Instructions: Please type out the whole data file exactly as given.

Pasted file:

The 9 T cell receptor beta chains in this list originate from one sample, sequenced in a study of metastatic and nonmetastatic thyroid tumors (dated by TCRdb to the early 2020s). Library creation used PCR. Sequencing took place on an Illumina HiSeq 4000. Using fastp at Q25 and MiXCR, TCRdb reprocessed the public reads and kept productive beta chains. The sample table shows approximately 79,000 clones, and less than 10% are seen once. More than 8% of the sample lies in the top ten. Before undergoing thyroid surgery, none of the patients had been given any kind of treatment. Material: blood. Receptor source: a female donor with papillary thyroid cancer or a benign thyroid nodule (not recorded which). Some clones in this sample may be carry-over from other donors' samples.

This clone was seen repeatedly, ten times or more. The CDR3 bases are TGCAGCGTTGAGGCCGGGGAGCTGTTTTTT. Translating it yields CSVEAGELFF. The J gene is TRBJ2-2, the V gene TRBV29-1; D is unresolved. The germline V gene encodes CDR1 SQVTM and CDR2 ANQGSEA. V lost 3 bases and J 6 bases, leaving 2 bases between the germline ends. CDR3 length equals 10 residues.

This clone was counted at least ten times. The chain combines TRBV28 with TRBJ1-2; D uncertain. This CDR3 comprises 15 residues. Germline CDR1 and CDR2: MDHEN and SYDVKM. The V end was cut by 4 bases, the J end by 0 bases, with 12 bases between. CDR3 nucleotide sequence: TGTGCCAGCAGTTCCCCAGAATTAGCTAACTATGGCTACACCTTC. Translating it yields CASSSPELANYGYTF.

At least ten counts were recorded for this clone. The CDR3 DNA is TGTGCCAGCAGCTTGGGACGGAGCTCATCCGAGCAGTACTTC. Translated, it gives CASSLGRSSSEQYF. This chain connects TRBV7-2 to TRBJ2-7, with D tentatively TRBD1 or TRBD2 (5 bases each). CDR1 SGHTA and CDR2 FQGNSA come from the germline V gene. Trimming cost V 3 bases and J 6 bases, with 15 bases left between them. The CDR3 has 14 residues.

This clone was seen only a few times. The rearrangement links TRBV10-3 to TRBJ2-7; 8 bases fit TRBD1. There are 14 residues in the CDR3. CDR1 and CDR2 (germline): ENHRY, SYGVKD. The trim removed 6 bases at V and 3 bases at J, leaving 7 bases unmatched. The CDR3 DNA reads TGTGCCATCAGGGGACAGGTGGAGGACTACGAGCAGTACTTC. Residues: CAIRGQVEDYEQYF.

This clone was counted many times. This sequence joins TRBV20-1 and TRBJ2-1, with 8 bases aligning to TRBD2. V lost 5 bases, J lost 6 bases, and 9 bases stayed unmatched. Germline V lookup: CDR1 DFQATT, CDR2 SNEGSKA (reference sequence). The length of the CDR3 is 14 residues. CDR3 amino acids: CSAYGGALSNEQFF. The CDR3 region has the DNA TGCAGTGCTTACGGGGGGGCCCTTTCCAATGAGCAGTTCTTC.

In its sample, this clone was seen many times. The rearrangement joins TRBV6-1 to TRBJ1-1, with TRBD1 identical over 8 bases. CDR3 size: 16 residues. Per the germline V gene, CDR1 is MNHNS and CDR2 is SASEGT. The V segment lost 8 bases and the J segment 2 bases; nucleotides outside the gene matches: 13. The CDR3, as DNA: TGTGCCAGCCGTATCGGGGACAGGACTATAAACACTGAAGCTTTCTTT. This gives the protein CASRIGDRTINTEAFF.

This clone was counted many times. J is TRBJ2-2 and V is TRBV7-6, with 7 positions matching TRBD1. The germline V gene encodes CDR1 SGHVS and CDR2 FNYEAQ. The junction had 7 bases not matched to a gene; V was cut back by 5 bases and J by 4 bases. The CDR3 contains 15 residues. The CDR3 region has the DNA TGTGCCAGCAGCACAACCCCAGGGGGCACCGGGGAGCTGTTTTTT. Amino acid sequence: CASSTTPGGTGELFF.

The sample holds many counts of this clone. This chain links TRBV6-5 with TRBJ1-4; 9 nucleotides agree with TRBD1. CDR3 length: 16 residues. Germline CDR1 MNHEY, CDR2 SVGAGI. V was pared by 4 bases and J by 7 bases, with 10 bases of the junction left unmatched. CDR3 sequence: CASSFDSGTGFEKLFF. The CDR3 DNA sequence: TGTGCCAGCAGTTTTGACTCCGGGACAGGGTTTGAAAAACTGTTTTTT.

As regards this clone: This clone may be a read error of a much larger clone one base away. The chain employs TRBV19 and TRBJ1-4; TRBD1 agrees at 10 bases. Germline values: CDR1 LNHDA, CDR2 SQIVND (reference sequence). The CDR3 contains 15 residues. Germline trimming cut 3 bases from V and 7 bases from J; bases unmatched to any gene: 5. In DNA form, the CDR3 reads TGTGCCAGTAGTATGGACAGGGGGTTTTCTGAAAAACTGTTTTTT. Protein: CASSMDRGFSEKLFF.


The 9 T cell receptor beta chains in this list originate from one sample, sequenced in a study of metastatic and nonmetastatic thyroid tumors (dated by TCRdb to the early 2020s). Library creation used PCR. Sequencing took place on an Illumina HiSeq 4000. Using fastp at Q25 and MiXCR, TCRdb reprocessed the public reads and kept productive beta chains. The sample table shows approximately 79,000 clones, and less than 10% are seen once. More than 8% of the sample lies in the top ten. Before undergoing thyroid surgery, none of the patients had been given any kind of treatment. Material: blood. Receptor source: a female donor with papillary thyroid cancer or a benign thyroid nodule (not recorded which). Some clones in this sample may be carry-over from other donors' samples.

This clone was seen repeatedly, ten times or more. The CDR3 bases are TGCAGCGTTGAGGCCGGGGAGCTGTTTTTT. Translating it yields CSVEAGELFF. The J gene is TRBJ2-2, the V gene TRBV29-1; D is unresolved. The germline V gene encodes CDR1 SQVTM and CDR2 ANQGSEA. V lost 3 bases and J 6 bases, leaving 2 bases between the germline ends. CDR3 length equals 10 residues.

This clone was counted at least ten times. The chain combines TRBV28 with TRBJ1-2; D uncertain. This CDR3 comprises 15 residues. Germline CDR1 and CDR2: MDHEN and SYDVKM. The V end was cut by 4 bases, the J end by 0 bases, with 12 bases between. CDR3 nucleotide sequence: TGTGCCAGCAGTTCCCCAGAATTAGCTAACTATGGCTACACCTTC. Translating it yields CASSSPELANYGYTF.

At least ten counts were recorded for this clone. The CDR3 DNA is TGTGCCAGCAGCTTGGGACGGAGCTCATCCGAGCAGTACTTC. Translated, it gives CASSLGRSSSEQYF. This chain connects TRBV7-2 to TRBJ2-7, with D tentatively TRBD1 or TRBD2 (5 bases each). CDR1 SGHTA and CDR2 FQGNSA come from the germline V gene. Trimming cost V 3 bases and J 6 bases, with 15 bases left between them. The CDR3 has 14 residues.

This clone was seen only a few times. The rearrangement links TRBV10-3 to TRBJ2-7; 8 bases fit TRBD1. There are 14 residues in the CDR3. CDR1 and CDR2 (germline): ENHRY, SYGVKD. The trim removed 6 bases at V and 3 bases at J, leaving 7 bases unmatched. The CDR3 DNA reads TGTGCCATCAGGGGACAGGTGGAGGACTACGAGCAGTACTTC. Residues: CAIRGQVEDYEQYF.

This clone was counted many times. This sequence joins TRBV20-1 and TRBJ2-1, with 8 bases aligning to TRBD2. V lost 5 bases, J lost 6 bases, and 9 bases stayed unmatched. Germline V lookup: CDR1 DFQATT, CDR2 SNEGSKA (reference sequence). The length of the CDR3 is 14 residues. CDR3 amino acids: CSAYGGALSNEQFF. The CDR3 region has the DNA TGCAGTGCTTACGGGGGGGCCCTTTCCAATGAGCAGTTCTTC.

In its sample, this clone was seen many times. The rearrangement joins TRBV6-1 to TRBJ1-1, with TRBD1 identical over 8 bases. CDR3 size: 16 residues. Per the germline V gene, CDR1 is MNHNS and CDR2 is SASEGT. The V segment lost 8 bases and the J segment 2 bases; nucleotides outside the gene matches: 13. The CDR3, as DNA: TGTGCCAGCCGTATCGGGGACAGGACTATAAACACTGAAGCTTTCTTT. This gives the protein CASRIGDRTINTEAFF.

This clone was counted many times. J is TRBJ2-2 and V is TRBV7-6, with 7 positions matching TRBD1. The germline V gene encodes CDR1 SGHVS and CDR2 FNYEAQ. The junction had 7 bases not matched to a gene; V was cut back by 5 bases and J by 4 bases. The CDR3 contains 15 residues. The CDR3 region has the DNA TGTGCCAGCAGCACAACCCCAGGGGGCACCGGGGAGCTGTTTTTT. Amino acid sequence: CASSTTPGGTGELFF.

The sample holds many counts of this clone. This chain links TRBV6-5 with TRBJ1-4; 9 nucleotides agree with TRBD1. CDR3 length: 16 residues. Germline CDR1 MNHEY, CDR2 SVGAGI. V was pared by 4 bases and J by 7 bases, with 10 bases of the junction left unmatched. CDR3 sequence: CASSFDSGTGFEKLFF. The CDR3 DNA sequence: TGTGCCAGCAGTTTTGACTCCGGGACAGGGTTTGAAAAACTGTTTTTT.

As regards this clone: This clone may be a read error of a much larger clone one base away. The chain employs TRBV19 and TRBJ1-4; TRBD1 agrees at 10 bases. Germline values: CDR1 LNHDA, CDR2 SQIVND (reference sequence). The CDR3 contains 15 residues. Germline trimming cut 3 bases from V and 7 bases from J; bases unmatched to any gene: 5. In DNA form, the CDR3 reads TGTGCCAGTAGTATGGACAGGGGGTTTTCTGAAAAACTGTTTTTT. Protein: CASSMDRGFSEKLFF.